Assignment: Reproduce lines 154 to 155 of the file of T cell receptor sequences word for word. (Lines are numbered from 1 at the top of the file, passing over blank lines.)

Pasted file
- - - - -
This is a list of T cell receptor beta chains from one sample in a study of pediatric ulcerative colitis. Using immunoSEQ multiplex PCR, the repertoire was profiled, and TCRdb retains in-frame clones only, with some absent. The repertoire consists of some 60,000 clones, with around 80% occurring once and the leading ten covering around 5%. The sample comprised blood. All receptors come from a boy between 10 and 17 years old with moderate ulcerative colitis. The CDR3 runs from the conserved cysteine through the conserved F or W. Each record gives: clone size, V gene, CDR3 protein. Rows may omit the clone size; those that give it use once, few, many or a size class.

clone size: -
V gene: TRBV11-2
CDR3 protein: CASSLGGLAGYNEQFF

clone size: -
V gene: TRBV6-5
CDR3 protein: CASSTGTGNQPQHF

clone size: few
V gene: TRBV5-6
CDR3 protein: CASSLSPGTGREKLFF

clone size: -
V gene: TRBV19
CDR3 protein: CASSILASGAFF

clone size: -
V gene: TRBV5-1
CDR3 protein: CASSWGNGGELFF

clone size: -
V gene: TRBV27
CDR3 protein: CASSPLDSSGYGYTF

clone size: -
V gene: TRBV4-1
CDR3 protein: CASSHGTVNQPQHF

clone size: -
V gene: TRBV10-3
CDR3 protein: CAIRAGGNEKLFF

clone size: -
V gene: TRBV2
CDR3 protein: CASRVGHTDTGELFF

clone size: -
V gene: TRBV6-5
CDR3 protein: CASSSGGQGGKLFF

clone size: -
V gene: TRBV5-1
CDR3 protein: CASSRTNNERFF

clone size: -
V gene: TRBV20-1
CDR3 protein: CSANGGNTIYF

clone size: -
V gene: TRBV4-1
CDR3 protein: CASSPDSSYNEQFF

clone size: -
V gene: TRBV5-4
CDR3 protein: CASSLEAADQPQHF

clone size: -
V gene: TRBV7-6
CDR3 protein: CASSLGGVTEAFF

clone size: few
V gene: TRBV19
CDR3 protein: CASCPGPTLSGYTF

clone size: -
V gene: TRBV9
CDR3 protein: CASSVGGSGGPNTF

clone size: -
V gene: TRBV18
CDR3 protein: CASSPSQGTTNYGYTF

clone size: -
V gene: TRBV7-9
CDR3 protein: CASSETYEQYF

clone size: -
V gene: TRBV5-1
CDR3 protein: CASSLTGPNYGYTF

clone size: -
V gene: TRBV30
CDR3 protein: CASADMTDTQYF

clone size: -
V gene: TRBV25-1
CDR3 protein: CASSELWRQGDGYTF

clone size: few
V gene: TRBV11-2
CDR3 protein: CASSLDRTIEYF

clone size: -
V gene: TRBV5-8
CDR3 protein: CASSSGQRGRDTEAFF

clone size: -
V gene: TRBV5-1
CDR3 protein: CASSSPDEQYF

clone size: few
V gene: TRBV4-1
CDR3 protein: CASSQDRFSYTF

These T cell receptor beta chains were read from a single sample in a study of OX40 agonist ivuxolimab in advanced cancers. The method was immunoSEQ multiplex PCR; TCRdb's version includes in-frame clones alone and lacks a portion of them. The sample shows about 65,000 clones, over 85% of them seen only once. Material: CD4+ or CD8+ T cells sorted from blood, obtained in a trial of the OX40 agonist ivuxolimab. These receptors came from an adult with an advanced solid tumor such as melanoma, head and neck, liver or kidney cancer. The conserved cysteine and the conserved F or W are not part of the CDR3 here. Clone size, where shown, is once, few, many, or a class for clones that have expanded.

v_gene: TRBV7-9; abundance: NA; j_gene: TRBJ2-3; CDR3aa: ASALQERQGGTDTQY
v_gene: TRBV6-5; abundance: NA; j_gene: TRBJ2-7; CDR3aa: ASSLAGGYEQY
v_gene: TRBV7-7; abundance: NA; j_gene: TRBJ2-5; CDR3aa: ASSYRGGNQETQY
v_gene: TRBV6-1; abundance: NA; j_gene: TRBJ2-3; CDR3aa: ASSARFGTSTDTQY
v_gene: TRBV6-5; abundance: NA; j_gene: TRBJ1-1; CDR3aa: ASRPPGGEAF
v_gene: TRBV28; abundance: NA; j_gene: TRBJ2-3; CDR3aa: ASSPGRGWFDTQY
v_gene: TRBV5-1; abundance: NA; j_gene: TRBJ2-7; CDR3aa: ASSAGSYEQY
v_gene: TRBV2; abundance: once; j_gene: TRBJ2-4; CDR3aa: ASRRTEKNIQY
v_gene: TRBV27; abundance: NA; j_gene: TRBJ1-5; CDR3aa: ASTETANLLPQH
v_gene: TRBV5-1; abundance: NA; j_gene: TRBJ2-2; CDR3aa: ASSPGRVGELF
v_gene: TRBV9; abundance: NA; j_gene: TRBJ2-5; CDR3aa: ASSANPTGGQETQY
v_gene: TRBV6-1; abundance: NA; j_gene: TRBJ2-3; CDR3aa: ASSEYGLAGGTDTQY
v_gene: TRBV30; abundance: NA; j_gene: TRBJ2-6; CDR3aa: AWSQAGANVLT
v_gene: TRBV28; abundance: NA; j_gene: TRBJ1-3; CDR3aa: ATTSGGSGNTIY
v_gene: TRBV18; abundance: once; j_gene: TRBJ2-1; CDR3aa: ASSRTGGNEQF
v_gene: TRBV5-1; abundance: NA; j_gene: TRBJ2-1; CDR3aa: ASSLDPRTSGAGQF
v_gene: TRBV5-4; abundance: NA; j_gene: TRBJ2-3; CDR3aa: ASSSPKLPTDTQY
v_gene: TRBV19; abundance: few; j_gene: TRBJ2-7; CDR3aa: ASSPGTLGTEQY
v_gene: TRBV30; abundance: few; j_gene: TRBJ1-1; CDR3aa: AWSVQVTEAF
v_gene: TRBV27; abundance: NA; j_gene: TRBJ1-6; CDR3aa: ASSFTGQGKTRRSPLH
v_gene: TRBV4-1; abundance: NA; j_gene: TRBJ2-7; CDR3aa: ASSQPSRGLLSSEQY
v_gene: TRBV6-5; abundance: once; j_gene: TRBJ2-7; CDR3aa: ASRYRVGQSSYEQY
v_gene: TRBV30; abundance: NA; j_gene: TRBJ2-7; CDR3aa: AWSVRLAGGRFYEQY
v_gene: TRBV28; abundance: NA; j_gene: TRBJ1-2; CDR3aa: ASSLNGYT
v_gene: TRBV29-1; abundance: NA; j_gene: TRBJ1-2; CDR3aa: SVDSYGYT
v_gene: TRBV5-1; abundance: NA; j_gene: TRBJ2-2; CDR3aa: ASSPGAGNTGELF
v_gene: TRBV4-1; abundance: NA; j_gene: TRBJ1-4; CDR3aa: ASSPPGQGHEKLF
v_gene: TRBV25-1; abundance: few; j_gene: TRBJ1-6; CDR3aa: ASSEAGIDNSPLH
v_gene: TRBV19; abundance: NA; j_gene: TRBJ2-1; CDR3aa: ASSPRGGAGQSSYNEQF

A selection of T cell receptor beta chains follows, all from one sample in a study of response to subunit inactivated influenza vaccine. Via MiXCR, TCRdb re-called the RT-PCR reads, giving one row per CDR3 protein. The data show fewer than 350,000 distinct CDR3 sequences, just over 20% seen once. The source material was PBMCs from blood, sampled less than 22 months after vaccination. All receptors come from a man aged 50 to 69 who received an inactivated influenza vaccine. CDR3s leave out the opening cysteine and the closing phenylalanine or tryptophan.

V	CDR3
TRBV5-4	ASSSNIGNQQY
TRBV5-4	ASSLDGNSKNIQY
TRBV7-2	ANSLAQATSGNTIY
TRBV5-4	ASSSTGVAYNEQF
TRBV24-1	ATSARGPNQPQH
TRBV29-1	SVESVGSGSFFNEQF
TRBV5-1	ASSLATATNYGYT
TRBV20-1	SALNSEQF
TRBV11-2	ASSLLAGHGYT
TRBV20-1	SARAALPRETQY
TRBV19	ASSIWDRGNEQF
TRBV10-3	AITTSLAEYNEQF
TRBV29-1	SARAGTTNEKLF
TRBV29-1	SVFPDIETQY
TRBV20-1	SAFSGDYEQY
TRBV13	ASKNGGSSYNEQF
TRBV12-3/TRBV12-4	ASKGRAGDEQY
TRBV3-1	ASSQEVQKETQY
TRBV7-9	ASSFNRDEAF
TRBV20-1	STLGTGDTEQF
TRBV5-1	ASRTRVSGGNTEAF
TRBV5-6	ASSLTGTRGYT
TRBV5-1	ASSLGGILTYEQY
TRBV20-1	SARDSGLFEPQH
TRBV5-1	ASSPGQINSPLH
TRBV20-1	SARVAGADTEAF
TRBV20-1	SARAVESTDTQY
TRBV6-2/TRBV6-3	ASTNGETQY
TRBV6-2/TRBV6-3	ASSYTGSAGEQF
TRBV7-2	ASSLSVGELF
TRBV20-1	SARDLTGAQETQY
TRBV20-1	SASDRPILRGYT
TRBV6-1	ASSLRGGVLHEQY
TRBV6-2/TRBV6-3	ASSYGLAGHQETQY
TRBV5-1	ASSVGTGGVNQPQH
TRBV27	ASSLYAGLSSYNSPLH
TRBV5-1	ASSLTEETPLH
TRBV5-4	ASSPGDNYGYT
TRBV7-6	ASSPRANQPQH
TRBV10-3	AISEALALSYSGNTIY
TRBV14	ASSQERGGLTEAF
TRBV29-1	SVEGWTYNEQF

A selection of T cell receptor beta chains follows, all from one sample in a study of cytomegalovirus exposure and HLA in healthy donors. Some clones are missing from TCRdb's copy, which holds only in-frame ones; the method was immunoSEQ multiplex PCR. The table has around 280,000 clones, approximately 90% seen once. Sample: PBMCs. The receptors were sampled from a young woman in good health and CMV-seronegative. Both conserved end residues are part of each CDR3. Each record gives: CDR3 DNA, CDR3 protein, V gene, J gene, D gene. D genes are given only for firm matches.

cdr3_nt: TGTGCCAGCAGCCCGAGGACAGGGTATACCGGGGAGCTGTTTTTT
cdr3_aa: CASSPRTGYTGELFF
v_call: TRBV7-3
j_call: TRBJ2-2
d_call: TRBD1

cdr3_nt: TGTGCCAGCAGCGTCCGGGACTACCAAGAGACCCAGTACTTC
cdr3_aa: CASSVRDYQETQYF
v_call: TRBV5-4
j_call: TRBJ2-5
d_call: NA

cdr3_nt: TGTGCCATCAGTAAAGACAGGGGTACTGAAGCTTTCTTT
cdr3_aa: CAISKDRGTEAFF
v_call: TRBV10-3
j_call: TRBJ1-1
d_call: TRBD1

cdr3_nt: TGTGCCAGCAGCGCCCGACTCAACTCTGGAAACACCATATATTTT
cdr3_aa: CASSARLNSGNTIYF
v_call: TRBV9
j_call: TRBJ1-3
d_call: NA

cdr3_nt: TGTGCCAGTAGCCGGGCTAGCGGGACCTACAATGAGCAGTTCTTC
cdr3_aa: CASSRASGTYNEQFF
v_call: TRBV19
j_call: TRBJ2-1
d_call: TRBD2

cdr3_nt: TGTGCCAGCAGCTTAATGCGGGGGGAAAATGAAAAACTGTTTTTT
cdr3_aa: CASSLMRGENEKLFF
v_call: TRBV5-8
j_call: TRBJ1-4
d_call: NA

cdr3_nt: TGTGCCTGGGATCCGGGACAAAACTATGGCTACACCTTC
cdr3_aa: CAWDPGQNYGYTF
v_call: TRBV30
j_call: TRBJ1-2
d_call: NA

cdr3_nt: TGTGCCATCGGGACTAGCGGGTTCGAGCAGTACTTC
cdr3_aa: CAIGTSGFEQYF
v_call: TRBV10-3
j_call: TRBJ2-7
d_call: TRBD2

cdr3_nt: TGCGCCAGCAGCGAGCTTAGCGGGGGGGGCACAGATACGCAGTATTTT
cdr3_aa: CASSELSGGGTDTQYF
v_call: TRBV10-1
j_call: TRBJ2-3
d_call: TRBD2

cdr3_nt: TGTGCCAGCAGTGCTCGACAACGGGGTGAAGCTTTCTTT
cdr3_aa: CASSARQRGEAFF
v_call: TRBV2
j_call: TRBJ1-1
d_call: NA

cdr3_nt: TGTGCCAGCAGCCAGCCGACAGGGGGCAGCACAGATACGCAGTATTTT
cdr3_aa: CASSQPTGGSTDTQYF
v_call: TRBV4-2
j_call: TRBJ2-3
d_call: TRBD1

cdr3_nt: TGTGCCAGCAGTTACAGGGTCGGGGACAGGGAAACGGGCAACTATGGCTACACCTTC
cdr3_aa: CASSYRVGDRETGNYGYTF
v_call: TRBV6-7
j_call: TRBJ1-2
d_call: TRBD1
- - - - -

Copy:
A selection of T cell receptor beta chains follows, all from one sample in a study of cytomegalovirus exposure and HLA in healthy donors. Some clones are missing from TCRdb's copy, which holds only in-frame ones; the method was immunoSEQ multiplex PCR. The table has around 280,000 clones, approximately 90% seen once. Sample: PBMCs. The receptors were sampled from a young woman in good health and CMV-seronegative. Both conserved end residues are part of each CDR3. Each record gives: CDR3 DNA, CDR3 protein, V gene, J gene, D gene. D genes are given only for firm matches.

cdr3_nt: TGTGCCAGCAGCCCGAGGACAGGGTATACCGGGGAGCTGTTTTTT